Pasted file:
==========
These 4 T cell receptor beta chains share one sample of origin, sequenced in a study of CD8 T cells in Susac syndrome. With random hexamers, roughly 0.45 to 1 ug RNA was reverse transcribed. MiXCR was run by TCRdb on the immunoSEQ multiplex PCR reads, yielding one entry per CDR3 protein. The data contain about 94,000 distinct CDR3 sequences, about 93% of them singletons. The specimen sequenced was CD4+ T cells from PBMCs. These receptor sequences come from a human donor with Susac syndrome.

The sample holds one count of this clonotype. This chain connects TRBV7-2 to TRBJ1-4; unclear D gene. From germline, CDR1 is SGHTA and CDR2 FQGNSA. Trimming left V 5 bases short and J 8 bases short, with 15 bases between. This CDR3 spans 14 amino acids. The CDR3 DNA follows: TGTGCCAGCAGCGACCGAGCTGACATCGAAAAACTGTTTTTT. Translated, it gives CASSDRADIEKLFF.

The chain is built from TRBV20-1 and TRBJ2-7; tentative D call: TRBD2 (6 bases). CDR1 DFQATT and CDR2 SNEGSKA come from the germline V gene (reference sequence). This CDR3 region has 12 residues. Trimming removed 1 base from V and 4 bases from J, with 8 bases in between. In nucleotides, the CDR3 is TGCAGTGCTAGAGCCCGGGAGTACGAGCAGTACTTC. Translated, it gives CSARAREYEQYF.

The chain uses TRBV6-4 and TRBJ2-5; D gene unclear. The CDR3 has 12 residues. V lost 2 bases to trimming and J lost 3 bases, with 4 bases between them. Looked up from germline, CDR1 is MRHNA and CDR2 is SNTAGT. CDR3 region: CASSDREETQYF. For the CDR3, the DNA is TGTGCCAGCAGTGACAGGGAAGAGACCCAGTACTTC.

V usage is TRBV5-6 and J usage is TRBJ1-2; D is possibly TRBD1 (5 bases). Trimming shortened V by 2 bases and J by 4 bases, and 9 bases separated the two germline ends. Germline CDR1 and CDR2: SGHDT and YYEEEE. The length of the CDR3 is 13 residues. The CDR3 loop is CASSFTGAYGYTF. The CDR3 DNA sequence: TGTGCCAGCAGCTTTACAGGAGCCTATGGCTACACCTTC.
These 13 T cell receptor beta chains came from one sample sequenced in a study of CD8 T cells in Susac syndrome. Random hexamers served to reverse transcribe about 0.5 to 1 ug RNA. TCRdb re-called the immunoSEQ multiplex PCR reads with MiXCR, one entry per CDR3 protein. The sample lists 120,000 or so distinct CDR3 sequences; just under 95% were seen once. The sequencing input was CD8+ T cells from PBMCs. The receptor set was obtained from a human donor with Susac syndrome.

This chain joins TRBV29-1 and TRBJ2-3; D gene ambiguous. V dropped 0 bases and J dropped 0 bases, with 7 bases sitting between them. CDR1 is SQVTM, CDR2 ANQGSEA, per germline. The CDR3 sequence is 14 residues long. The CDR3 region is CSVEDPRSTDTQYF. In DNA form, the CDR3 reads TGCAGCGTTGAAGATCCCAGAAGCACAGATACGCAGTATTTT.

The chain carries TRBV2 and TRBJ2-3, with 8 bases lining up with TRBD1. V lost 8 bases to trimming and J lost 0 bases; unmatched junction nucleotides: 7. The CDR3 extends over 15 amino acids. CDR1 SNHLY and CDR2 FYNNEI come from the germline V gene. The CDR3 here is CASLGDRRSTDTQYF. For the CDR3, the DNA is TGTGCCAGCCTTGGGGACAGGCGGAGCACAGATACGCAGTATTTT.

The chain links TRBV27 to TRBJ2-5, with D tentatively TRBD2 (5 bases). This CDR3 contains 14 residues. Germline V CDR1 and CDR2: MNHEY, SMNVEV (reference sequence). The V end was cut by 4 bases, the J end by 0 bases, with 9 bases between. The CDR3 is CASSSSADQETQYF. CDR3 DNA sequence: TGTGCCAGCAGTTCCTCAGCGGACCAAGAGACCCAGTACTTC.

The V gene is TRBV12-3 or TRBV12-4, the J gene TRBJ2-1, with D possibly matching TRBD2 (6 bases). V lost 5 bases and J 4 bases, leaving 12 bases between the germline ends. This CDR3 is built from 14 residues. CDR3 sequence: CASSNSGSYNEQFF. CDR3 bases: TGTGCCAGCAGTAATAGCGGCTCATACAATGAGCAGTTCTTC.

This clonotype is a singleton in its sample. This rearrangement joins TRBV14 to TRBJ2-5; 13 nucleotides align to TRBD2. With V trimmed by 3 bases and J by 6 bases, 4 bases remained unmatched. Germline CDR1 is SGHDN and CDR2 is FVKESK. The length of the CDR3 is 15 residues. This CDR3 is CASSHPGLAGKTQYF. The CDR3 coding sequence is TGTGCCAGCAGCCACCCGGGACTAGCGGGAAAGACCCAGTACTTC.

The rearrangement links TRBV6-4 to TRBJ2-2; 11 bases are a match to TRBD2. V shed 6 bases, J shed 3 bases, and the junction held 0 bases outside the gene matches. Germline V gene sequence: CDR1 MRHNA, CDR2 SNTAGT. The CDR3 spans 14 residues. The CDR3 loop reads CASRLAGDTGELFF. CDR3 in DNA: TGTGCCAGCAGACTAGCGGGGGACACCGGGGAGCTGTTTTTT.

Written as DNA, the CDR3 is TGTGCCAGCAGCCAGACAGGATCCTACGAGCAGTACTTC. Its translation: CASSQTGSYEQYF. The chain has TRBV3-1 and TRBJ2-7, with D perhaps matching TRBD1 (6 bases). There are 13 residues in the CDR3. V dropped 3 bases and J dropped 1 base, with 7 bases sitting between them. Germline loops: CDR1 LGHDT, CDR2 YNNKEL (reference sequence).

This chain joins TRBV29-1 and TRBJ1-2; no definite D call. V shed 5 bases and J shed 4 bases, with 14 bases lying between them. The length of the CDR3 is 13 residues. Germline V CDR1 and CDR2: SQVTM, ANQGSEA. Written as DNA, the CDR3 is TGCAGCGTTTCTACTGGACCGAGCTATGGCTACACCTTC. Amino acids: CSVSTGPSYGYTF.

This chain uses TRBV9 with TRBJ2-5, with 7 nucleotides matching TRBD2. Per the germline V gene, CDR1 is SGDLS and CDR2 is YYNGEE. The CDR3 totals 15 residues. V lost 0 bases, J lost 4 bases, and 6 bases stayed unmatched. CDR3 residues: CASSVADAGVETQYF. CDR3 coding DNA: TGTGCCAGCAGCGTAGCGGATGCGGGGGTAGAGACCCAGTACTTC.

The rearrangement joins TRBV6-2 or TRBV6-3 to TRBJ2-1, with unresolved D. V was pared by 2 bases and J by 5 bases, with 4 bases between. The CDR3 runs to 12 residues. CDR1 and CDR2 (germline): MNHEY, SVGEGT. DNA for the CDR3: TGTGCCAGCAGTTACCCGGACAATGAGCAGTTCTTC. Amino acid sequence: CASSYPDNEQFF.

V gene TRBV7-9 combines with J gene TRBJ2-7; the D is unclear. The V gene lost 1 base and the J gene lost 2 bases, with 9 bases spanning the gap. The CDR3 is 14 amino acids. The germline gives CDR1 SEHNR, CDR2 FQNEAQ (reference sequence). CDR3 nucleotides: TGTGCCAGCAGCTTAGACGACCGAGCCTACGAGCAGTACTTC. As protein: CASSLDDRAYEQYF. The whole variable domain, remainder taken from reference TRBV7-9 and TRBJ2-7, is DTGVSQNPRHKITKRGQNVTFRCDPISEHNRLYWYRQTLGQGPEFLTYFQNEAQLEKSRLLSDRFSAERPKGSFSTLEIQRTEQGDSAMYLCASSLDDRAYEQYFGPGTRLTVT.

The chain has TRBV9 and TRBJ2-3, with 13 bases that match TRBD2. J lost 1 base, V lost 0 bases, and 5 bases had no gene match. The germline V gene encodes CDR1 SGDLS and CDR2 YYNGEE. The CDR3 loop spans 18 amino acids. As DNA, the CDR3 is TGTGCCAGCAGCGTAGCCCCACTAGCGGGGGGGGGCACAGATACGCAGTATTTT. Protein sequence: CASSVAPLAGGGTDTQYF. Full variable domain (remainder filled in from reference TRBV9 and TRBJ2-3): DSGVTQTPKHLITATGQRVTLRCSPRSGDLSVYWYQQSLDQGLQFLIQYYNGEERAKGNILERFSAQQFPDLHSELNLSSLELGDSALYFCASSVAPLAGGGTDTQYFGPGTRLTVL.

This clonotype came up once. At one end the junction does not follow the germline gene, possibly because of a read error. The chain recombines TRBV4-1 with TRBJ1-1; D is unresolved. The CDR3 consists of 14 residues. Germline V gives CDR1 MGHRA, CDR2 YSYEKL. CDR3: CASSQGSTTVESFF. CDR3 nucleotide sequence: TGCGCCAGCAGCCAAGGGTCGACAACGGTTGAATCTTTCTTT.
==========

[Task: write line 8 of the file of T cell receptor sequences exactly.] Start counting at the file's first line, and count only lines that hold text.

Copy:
The chain carries TRBV2 and TRBJ2-3, with 8 bases lining up with TRBD1. V lost 8 bases to trimming and J lost 0 bases; unmatched junction nucleotides: 7. The CDR3 extends over 15 amino acids. CDR1 SNHLY and CDR2 FYNNEI come from the germline V gene. The CDR3 here is CASLGDRRSTDTQYF. For the CDR3, the DNA is TGTGCCAGCCTTGGGGACAGGCGGAGCACAGATACGCAGTATTTT.